Lee-Sian Black is no stranger to jumping spi- ders - she owns 11 - but the newest member to join the household apparently went missing in the post for a while before finally arriv- ing safely at its new home. Mrs Black said: “The spider was coming from a breeder in Norwich and was due to arrive some time dur- ing Tuesday morning.” However, the mother-of- two was alarmed when she received a text message from the postal service tell- ing her that her new pet had been delivered and signed for. “I was really worried,” she said. “The spiders are sent special delivery and put in boxes with heat packs to keep them safe. “They are very fragile creatures and would not survive long in the wrong conditions.” Mrs Black, who lives by The Downgate pub in Hun- gerford, said she started knocking on neighbours’ doors, but no one had tak- en in the tiny eight-legged creature. Mrs Black put out a plea on a Hungerford Facebook page, which someone at Three fundraisers donned costumes of the colourful characters – from 1970s chil- dren’s TV show Rainbow – at the weekend in a bid to raise cash of a defibrillator. Donna Parkin, 47, from Thatcham, came up with the idea to boost the fundraising efforts of the Old London Ap- prentice pub. The pub is raising money to buy a defibrillator after land- lady Caroline Amor rushed to the aid of a customer who had collapsed, giving him CPR be- fore paramedics arrived. Luckily, the man was OK, but it kickstarted the fund- raising effort to purchase the life-saving piece of kit. “I have run marathons be- fore that were easier than that,” Miss Parkin said after- wards. “It was so hot. “I had bought the costume for a fancy dress competition and so I said I would do a 10km “That protection is what Harper’s Law will provide and I am delighted that it will soon become a reality. “It’s been a long journey and a lot of hardwork. I know Andrew would be proud to see Harper’s Law reach this important milestone. “I would also like to thank my incredible Harper’s Law team, as well as the public for their unstinting support for such an important cam-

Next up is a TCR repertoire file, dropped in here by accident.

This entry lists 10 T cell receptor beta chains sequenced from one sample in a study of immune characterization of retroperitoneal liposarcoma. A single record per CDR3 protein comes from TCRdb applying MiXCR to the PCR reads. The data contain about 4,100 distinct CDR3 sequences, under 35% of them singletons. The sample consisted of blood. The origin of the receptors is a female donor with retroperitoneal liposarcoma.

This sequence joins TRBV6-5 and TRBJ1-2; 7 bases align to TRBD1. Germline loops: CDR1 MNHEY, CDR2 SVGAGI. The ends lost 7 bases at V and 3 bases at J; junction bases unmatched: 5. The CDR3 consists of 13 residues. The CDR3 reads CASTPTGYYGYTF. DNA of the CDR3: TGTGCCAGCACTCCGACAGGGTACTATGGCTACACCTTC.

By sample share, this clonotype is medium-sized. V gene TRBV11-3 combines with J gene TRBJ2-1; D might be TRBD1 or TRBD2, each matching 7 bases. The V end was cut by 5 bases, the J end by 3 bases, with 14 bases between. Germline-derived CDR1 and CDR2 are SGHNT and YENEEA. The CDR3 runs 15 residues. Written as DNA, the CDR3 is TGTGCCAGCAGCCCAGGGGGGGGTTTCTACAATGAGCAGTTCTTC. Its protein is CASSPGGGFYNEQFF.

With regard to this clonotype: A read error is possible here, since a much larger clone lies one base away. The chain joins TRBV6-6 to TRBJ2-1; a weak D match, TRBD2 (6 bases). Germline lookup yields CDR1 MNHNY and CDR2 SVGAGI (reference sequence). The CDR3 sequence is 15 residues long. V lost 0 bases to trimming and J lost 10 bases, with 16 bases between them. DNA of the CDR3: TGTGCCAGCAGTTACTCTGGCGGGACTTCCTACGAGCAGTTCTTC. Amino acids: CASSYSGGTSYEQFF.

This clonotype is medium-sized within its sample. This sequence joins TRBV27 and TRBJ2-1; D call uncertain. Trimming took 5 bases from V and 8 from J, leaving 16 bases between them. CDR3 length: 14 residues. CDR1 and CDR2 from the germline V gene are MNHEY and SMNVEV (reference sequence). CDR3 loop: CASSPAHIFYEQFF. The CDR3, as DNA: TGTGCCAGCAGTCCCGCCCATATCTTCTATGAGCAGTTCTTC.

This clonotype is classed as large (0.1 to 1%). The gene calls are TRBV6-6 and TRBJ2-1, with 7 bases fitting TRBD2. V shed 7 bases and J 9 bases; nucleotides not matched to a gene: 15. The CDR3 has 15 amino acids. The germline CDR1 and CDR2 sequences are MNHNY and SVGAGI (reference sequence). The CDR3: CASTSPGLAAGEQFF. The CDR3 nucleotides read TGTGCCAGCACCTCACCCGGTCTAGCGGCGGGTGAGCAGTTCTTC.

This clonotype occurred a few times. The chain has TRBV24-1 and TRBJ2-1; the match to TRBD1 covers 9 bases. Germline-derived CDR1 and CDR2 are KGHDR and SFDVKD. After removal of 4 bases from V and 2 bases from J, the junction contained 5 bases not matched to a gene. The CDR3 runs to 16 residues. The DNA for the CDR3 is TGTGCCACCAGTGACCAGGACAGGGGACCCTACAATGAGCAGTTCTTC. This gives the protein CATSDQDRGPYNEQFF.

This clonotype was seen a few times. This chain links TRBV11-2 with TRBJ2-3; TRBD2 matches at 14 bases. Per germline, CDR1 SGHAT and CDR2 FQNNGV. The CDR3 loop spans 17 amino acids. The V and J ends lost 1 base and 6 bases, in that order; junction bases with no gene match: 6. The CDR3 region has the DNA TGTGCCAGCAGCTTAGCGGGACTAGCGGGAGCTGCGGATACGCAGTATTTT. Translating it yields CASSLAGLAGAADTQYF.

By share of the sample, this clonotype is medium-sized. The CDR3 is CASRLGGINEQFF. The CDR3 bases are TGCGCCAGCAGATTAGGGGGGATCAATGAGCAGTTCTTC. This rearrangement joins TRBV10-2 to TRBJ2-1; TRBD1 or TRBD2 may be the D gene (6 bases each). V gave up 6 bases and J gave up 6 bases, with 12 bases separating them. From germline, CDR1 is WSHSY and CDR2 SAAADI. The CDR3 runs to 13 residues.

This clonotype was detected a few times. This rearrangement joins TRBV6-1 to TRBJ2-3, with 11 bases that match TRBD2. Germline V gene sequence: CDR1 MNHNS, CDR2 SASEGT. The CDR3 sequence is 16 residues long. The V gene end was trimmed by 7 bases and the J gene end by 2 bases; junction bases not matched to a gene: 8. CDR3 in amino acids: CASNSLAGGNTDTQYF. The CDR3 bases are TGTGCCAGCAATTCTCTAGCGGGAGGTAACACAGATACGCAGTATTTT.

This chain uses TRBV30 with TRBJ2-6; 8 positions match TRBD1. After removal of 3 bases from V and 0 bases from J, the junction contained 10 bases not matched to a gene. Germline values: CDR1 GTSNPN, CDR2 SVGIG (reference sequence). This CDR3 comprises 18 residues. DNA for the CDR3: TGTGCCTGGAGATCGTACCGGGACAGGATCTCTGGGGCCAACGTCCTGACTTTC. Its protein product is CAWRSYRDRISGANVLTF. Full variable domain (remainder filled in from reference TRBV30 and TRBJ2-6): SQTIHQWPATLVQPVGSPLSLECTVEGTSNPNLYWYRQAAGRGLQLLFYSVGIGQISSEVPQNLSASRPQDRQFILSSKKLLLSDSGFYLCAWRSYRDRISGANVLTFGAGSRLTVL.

By HINNA AAMANI @hinnaa_nwn